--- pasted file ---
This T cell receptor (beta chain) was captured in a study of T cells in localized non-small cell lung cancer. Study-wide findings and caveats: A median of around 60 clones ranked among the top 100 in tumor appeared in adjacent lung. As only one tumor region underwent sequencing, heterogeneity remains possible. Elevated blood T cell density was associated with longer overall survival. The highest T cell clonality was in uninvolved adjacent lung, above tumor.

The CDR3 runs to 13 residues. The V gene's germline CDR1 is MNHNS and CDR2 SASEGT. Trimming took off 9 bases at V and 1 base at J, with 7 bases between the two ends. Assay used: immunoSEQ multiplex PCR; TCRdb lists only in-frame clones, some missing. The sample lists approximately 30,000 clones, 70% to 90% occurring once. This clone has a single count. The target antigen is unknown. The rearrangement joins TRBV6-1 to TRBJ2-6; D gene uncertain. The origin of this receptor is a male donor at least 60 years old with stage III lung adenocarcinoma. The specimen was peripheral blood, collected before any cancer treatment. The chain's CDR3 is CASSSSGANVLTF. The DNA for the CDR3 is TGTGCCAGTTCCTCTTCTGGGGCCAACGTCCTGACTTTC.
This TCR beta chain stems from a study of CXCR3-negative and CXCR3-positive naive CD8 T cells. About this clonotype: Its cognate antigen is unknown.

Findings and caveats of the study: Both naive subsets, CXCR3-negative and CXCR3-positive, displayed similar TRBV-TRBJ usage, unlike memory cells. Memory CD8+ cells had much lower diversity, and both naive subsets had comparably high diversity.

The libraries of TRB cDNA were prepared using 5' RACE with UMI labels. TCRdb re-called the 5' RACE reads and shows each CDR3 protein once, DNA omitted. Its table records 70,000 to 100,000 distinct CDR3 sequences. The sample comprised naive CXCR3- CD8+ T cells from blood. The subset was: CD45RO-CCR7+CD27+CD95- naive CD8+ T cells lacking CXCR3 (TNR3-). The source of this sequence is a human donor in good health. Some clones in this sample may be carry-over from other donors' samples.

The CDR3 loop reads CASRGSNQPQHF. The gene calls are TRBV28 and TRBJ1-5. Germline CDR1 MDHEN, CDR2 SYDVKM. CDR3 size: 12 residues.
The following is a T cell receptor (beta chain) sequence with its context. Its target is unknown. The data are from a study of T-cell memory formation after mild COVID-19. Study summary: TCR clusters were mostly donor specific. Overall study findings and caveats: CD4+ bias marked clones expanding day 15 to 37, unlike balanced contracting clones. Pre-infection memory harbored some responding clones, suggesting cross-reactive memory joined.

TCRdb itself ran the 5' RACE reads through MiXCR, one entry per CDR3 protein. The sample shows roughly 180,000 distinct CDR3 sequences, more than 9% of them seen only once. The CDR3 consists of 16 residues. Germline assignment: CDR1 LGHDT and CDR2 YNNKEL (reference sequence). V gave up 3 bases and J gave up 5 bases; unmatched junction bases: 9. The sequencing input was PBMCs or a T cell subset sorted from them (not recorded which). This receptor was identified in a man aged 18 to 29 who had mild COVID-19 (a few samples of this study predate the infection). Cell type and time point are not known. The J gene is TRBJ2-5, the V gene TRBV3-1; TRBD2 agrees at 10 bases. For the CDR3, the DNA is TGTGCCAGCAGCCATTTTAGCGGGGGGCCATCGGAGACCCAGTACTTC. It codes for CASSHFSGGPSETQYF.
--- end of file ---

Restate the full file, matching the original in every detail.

This T cell receptor (beta chain) was captured in a study of T cells in localized non-small cell lung cancer. Study-wide findings and caveats: A median of around 60 clones ranked among the top 100 in tumor appeared in adjacent lung. As only one tumor region underwent sequencing, heterogeneity remains possible. Elevated blood T cell density was associated with longer overall survival. The highest T cell clonality was in uninvolved adjacent lung, above tumor.

The CDR3 runs to 13 residues. The V gene's germline CDR1 is MNHNS and CDR2 SASEGT. Trimming took off 9 bases at V and 1 base at J, with 7 bases between the two ends. Assay used: immunoSEQ multiplex PCR; TCRdb lists only in-frame clones, some missing. The sample lists approximately 30,000 clones, 70% to 90% occurring once. This clone has a single count. The target antigen is unknown. The rearrangement joins TRBV6-1 to TRBJ2-6; D gene uncertain. The origin of this receptor is a male donor at least 60 years old with stage III lung adenocarcinoma. The specimen was peripheral blood, collected before any cancer treatment. The chain's CDR3 is CASSSSGANVLTF. The DNA for the CDR3 is TGTGCCAGTTCCTCTTCTGGGGCCAACGTCCTGACTTTC.
This TCR beta chain stems from a study of CXCR3-negative and CXCR3-positive naive CD8 T cells. About this clonotype: Its cognate antigen is unknown.

Findings and caveats of the study: Both naive subsets, CXCR3-negative and CXCR3-positive, displayed similar TRBV-TRBJ usage, unlike memory cells. Memory CD8+ cells had much lower diversity, and both naive subsets had comparably high diversity.

The libraries of TRB cDNA were prepared using 5' RACE with UMI labels. TCRdb re-called the 5' RACE reads and shows each CDR3 protein once, DNA omitted. Its table records 70,000 to 100,000 distinct CDR3 sequences. The sample comprised naive CXCR3- CD8+ T cells from blood. The subset was: CD45RO-CCR7+CD27+CD95- naive CD8+ T cells lacking CXCR3 (TNR3-). The source of this sequence is a human donor in good health. Some clones in this sample may be carry-over from other donors' samples.

The CDR3 loop reads CASRGSNQPQHF. The gene calls are TRBV28 and TRBJ1-5. Germline CDR1 MDHEN, CDR2 SYDVKM. CDR3 size: 12 residues.
The following is a T cell receptor (beta chain) sequence with its context. Its target is unknown. The data are from a study of T-cell memory formation after mild COVID-19. Study summary: TCR clusters were mostly donor specific. Overall study findings and caveats: CD4+ bias marked clones expanding day 15 to 37, unlike balanced contracting clones. Pre-infection memory harbored some responding clones, suggesting cross-reactive memory joined.

TCRdb itself ran the 5' RACE reads through MiXCR, one entry per CDR3 protein. The sample shows roughly 180,000 distinct CDR3 sequences, more than 9% of them seen only once. The CDR3 consists of 16 residues. Germline assignment: CDR1 LGHDT and CDR2 YNNKEL (reference sequence). V gave up 3 bases and J gave up 5 bases; unmatched junction bases: 9. The sequencing input was PBMCs or a T cell subset sorted from them (not recorded which). This receptor was identified in a man aged 18 to 29 who had mild COVID-19 (a few samples of this study predate the infection). Cell type and time point are not known. The J gene is TRBJ2-5, the V gene TRBV3-1; TRBD2 agrees at 10 bases. For the CDR3, the DNA is TGTGCCAGCAGCCATTTTAGCGGGGGGCCATCGGAGACCCAGTACTTC. It codes for CASSHFSGGPSETQYF.